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The HREFLang functionality can be implemented either as a meta tag placed in the section of the site or as a XML site map.  The meta element is best for sites with only a few language versions as it reduces the number of rows of code that are required on the page. Using the meta element also requires the addition of logic to your page templates to map to the local alternative pages.

For sites that are numerous language versions and/or don’t have the ability to build the logic to add the meta elements the XML site map method is the easy way to go.

Each page needs to be mapped to its language alternative that is where the problem start. There are hundreds of possible problems but the following are the most common and the main reason for Google’s latest batch of error notices.

The meta element is best for sites with only a few language versions as it reduces the number of rows of code that are required on the page. Using the meta element also requires the addition of logic to your page templates to map to the local alternative pages.

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Yes, as many sites use top level country domains with the same or similar content search engines allow and understand you to do it.

Note: this is one of the advantages of using our HREFLang tool is that we can map these across top level domains easily.

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Yes, you can use it and it is strongly encouraged if you have a global version of your site.

<?xml version="1.0" encoding="UTF-8"?>
<urlset xmlns="http://www.sitemaps.org/schemas/sitemap/0.9" xmlns:xhtml="http://www.w3.org/1999/xhtml">
  <url>
    <loc>http://www.example.com/myproduct.html</loc>
#This is the example of the global page and the corresponding x-default entry    
     <xhtml:link 
                 rel="alternate"
                 hreflang="x-default"
                 href="http://www.example.com/myproduct.html"
                 />
    
    <xhtml:link 
                 rel="alternate"
                 hreflang="en-gb"
                 href="http://www.example.com/uk/myproduct.html"
                 />
    <xhtml:link 
                 rel="alternate"
                 hreflang="en-us"
                 href="http://www.example.com/us/myproduct.html"
                 />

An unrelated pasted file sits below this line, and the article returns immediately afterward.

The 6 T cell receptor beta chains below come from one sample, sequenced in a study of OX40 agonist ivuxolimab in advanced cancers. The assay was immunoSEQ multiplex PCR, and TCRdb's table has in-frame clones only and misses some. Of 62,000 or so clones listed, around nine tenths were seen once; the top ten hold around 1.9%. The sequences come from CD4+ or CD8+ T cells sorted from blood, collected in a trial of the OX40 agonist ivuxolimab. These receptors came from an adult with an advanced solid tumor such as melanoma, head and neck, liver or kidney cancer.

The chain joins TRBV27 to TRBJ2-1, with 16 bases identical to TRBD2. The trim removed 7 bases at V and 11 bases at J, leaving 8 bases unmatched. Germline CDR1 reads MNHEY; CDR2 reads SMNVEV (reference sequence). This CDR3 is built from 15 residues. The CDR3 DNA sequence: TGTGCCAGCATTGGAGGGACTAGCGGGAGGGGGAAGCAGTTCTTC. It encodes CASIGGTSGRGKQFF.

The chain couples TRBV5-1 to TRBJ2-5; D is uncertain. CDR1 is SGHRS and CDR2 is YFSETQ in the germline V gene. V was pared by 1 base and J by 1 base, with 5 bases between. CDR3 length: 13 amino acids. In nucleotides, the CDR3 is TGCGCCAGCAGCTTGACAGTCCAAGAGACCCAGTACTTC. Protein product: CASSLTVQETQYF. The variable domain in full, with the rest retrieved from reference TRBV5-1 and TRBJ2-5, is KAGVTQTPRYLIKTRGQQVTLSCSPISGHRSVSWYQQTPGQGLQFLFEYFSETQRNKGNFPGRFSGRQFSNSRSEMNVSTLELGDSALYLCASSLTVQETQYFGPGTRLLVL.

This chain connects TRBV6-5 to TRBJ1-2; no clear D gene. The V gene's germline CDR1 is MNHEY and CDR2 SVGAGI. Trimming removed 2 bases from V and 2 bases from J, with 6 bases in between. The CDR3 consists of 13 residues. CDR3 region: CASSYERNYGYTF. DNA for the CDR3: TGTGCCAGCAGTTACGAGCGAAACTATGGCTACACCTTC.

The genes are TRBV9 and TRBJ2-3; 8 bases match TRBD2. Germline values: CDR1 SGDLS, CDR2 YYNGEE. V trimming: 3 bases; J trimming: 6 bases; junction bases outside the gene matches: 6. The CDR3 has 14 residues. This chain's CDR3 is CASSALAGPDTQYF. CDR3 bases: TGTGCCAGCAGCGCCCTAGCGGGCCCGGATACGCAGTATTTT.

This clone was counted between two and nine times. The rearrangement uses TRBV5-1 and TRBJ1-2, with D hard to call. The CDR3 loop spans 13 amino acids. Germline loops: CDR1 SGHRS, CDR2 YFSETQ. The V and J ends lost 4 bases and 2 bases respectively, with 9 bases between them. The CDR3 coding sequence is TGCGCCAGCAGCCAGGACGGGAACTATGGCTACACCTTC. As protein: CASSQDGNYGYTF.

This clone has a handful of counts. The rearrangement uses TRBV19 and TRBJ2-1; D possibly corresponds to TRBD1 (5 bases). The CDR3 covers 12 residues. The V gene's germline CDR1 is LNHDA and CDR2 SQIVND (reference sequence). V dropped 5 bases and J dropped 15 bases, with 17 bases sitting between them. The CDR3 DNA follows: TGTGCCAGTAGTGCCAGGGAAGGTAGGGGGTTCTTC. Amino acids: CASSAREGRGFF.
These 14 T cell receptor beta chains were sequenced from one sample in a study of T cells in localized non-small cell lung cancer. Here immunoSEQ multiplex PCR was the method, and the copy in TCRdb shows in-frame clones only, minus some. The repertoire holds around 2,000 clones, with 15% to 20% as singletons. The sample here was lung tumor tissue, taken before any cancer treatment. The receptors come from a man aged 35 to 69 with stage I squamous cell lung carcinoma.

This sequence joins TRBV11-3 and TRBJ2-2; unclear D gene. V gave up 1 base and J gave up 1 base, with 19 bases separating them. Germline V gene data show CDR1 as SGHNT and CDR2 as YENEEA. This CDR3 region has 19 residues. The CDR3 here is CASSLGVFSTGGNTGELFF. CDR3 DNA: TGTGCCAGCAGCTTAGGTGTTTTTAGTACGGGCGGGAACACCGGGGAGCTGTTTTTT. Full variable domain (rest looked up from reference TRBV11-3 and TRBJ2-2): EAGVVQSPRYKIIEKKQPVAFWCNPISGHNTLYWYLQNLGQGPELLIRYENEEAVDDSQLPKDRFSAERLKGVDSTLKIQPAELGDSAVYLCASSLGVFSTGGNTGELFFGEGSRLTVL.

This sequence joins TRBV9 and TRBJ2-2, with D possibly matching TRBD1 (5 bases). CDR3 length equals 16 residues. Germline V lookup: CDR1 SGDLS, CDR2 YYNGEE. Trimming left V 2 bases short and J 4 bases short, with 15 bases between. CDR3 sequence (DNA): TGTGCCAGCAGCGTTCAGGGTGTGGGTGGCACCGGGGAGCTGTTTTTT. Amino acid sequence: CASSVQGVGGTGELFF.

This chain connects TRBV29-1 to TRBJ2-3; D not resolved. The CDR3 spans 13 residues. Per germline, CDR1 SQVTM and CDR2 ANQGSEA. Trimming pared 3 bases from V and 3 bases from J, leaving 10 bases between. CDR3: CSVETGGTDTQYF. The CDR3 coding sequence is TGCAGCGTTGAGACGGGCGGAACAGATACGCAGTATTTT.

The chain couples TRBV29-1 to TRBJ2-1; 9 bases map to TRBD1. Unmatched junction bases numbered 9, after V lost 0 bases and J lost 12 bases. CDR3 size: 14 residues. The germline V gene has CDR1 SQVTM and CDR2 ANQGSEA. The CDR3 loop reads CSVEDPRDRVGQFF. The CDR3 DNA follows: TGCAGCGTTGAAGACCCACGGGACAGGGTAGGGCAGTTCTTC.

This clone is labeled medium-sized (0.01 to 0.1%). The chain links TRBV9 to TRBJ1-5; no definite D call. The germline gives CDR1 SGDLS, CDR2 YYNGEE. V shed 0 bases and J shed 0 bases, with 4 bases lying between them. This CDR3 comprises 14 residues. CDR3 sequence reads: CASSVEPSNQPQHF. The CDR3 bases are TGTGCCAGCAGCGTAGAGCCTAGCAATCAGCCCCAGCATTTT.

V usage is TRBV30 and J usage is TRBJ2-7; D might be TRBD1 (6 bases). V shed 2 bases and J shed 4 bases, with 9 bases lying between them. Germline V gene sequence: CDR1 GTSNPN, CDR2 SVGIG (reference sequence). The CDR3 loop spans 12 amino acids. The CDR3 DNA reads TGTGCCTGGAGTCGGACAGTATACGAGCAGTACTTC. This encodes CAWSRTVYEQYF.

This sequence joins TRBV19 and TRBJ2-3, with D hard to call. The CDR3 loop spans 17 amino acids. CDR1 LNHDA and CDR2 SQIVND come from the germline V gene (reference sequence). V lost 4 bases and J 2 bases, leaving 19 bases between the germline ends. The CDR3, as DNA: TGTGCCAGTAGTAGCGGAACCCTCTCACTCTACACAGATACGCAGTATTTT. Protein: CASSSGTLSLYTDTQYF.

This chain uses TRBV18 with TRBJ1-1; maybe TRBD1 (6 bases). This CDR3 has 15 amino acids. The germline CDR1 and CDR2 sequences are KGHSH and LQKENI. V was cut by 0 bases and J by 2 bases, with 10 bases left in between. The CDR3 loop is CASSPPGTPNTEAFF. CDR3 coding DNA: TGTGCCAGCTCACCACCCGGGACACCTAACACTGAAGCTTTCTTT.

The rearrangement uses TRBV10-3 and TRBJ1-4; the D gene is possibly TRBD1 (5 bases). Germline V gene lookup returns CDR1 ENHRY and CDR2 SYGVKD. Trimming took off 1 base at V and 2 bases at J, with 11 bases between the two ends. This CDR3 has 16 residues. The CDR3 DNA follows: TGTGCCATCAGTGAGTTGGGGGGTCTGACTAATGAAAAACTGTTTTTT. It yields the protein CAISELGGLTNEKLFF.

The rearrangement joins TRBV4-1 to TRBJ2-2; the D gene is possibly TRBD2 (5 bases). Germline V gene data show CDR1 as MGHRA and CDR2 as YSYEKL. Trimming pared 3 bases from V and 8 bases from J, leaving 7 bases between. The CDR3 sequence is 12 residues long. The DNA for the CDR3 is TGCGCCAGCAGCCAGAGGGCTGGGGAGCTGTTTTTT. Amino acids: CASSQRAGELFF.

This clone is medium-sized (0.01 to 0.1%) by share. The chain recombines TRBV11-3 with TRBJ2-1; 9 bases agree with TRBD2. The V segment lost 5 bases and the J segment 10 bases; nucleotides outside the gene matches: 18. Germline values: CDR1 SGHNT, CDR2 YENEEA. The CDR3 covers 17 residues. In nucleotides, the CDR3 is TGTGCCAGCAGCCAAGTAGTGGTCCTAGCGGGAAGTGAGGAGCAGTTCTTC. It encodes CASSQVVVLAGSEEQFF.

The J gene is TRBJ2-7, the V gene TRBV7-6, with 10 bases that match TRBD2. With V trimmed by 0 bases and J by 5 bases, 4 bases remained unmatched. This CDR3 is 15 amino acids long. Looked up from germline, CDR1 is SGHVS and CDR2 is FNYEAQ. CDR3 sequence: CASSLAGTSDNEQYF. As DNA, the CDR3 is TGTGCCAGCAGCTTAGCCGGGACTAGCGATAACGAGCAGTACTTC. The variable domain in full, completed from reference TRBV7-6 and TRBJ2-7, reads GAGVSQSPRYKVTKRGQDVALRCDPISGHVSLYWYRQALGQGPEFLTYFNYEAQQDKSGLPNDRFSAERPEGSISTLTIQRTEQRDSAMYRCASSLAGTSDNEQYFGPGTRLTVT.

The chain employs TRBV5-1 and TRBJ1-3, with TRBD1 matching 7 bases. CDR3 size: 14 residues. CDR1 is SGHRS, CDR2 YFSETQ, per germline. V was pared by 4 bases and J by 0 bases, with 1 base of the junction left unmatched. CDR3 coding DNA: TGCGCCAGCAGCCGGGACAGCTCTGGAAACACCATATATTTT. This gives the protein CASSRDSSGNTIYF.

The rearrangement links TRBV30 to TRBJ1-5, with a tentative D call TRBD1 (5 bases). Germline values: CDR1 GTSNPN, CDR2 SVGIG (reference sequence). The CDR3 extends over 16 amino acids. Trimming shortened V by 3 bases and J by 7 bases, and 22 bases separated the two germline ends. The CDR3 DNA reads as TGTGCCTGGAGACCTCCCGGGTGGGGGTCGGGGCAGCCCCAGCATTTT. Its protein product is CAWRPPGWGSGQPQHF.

<xhtml:link 
                 rel="alternate"
                 hreflang="en-au"
                 href="http://www.example.com/au/myproduct.html"
                 />
  </url>
  
  <url>
    <loc>http://www.example.com/uk/myproduct.html</loc>
     <xhtml:link 
                 rel="alternate"
                 hreflang="x-default"
                 href="http://www.example.com/myproduct.html"
                 />
    
    <xhtml:link 
                 rel="alternate"
                 hreflang="en-gb"
                 href="http://www.example.com/uk/myproduct.html"
                 />
    <xhtml:link 
                 rel="alternate"
                 hreflang="en-us"
                 href="http://www.example.com/us/myproduct.html"
                 />
    <xhtml:link 
                 rel="alternate"
                 hreflang="en-au"
                 href="http://www.example.com/au/myproduct.html"
                 />
  </url>
  
  <url>
    <loc>http://www.example.com/us/myproduct.html</loc>
     <xhtml:link 
                 rel="alternate"
                 hreflang="x-default"
                 href="http://www.example.com/myproduct.html"
                 />
    
    <xhtml:link 
                 rel="alternate"
                 hreflang="en-gb"
                 href="http://www.example.com/uk/myproduct.html"
                 />
    <xhtml:link 
                 rel="alternate"
                 hreflang="en-us"
                 href="http://www.example.com/us/myproduct.html"
                 />
    <xhtml:link 
                 rel="alternate"
                 hreflang="en-au"
                 href="http://www.example.com/au/myproduct.html"
                 />
  </url>
  
    <url>
    <loc>http://www.example.com/au/myproduct.html</loc>
     <xhtml:link 
                 rel="alternate"
                 hreflang="x-default"
                 href="http://www.example.com/myproduct.html"
                 />
    
    <xhtml:link 
                 rel="alternate"
                 hreflang="en-gb"
                 href="http://www.example.com/uk/myproduct.html"
                 />
    <xhtml:link 
                 rel="alternate"
                 hreflang="en-us"
                 href="http://www.example.com/us/myproduct.html"
                 />
    <xhtml:link 
                 rel="alternate"
                 hreflang="en-au"
                 href="http://www.example.com/au/myproduct.html"
                 />
  </url>
  
</urlset>

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The order of the URL's and entries does not matter in the HREFLang Element meta tag nor the XML site map.  They are all treated equal.

I typically sort them by the hreflang= so that it is easy to troubleshoot missing URL's.